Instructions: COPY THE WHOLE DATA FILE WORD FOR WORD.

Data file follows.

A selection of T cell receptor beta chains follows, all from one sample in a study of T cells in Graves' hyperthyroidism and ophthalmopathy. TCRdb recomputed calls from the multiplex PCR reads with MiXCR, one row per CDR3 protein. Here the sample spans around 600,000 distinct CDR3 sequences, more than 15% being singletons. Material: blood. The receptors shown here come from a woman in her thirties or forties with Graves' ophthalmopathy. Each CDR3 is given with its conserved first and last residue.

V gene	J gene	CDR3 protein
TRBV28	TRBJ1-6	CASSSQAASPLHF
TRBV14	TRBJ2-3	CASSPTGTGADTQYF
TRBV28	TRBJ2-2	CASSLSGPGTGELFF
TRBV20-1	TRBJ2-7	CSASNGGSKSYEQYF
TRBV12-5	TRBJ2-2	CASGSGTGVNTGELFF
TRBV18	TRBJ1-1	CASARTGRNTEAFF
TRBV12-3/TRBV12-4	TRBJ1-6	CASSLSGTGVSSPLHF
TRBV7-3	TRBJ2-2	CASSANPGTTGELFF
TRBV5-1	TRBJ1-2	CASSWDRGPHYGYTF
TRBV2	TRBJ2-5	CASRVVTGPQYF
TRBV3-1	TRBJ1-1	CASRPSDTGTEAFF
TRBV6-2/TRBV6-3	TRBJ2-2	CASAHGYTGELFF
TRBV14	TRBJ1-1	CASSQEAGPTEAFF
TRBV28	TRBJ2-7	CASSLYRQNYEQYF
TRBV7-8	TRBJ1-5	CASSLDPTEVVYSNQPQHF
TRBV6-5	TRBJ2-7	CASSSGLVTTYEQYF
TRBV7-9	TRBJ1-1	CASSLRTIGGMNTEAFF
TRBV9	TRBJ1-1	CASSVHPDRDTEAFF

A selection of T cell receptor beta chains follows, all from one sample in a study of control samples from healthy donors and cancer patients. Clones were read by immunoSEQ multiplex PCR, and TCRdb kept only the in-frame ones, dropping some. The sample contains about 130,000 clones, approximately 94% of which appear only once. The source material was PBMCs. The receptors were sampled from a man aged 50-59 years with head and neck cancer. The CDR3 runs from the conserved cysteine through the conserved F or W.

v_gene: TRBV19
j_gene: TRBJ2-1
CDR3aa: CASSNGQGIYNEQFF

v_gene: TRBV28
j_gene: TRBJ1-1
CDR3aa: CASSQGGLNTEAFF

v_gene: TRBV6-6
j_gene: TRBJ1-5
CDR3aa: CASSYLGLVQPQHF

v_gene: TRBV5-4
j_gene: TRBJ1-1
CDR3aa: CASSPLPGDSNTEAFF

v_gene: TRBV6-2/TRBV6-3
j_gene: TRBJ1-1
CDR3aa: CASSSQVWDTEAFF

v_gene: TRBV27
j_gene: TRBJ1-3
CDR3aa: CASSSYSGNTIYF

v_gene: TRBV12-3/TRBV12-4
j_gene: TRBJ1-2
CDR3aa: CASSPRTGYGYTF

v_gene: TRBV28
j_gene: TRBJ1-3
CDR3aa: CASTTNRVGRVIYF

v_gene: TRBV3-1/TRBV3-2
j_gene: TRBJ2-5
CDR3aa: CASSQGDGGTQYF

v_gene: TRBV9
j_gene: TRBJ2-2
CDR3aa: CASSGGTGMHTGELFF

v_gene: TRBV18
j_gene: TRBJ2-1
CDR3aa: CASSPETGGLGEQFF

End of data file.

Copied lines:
A selection of T cell receptor beta chains follows, all from one sample in a study of T cells in Graves' hyperthyroidism and ophthalmopathy. TCRdb recomputed calls from the multiplex PCR reads with MiXCR, one row per CDR3 protein. Here the sample spans around 600,000 distinct CDR3 sequences, more than 15% being singletons. Material: blood. The receptors shown here come from a woman in her thirties or forties with Graves' ophthalmopathy. Each CDR3 is given with its conserved first and last residue.

V gene	J gene	CDR3 protein
TRBV28	TRBJ1-6	CASSSQAASPLHF
TRBV14	TRBJ2-3	CASSPTGTGADTQYF
TRBV28	TRBJ2-2	CASSLSGPGTGELFF
TRBV20-1	TRBJ2-7	CSASNGGSKSYEQYF
TRBV12-5	TRBJ2-2	CASGSGTGVNTGELFF
TRBV18	TRBJ1-1	CASARTGRNTEAFF
TRBV12-3/TRBV12-4	TRBJ1-6	CASSLSGTGVSSPLHF
TRBV7-3	TRBJ2-2	CASSANPGTTGELFF
TRBV5-1	TRBJ1-2	CASSWDRGPHYGYTF
TRBV2	TRBJ2-5	CASRVVTGPQYF
TRBV3-1	TRBJ1-1	CASRPSDTGTEAFF
TRBV6-2/TRBV6-3	TRBJ2-2	CASAHGYTGELFF
TRBV14	TRBJ1-1	CASSQEAGPTEAFF
TRBV28	TRBJ2-7	CASSLYRQNYEQYF
TRBV7-8	TRBJ1-5	CASSLDPTEVVYSNQPQHF
TRBV6-5	TRBJ2-7	CASSSGLVTTYEQYF
TRBV7-9	TRBJ1-1	CASSLRTIGGMNTEAFF
TRBV9	TRBJ1-1	CASSVHPDRDTEAFF

A selection of T cell receptor beta chains follows, all from one sample in a study of control samples from healthy donors and cancer patients. Clones were read by immunoSEQ multiplex PCR, and TCRdb kept only the in-frame ones, dropping some. The sample contains about 130,000 clones, approximately 94% of which appear only once. The source material was PBMCs. The receptors were sampled from a man aged 50-59 years with head and neck cancer. The CDR3 runs from the conserved cysteine through the conserved F or W.

v_gene: TRBV19
j_gene: TRBJ2-1
CDR3aa: CASSNGQGIYNEQFF

v_gene: TRBV28
j_gene: TRBJ1-1
CDR3aa: CASSQGGLNTEAFF

v_gene: TRBV6-6
j_gene: TRBJ1-5
CDR3aa: CASSYLGLVQPQHF

v_gene: TRBV5-4
j_gene: TRBJ1-1
CDR3aa: CASSPLPGDSNTEAFF

v_gene: TRBV6-2/TRBV6-3
j_gene: TRBJ1-1
CDR3aa: CASSSQVWDTEAFF

v_gene: TRBV27
j_gene: TRBJ1-3
CDR3aa: CASSSYSGNTIYF

v_gene: TRBV12-3/TRBV12-4
j_gene: TRBJ1-2
CDR3aa: CASSPRTGYGYTF

v_gene: TRBV28
j_gene: TRBJ1-3
CDR3aa: CASTTNRVGRVIYF

v_gene: TRBV3-1/TRBV3-2
j_gene: TRBJ2-5
CDR3aa: CASSQGDGGTQYF

v_gene: TRBV9
j_gene: TRBJ2-2
CDR3aa: CASSGGTGMHTGELFF

v_gene: TRBV18
j_gene: TRBJ2-1
CDR3aa: CASSPETGGLGEQFF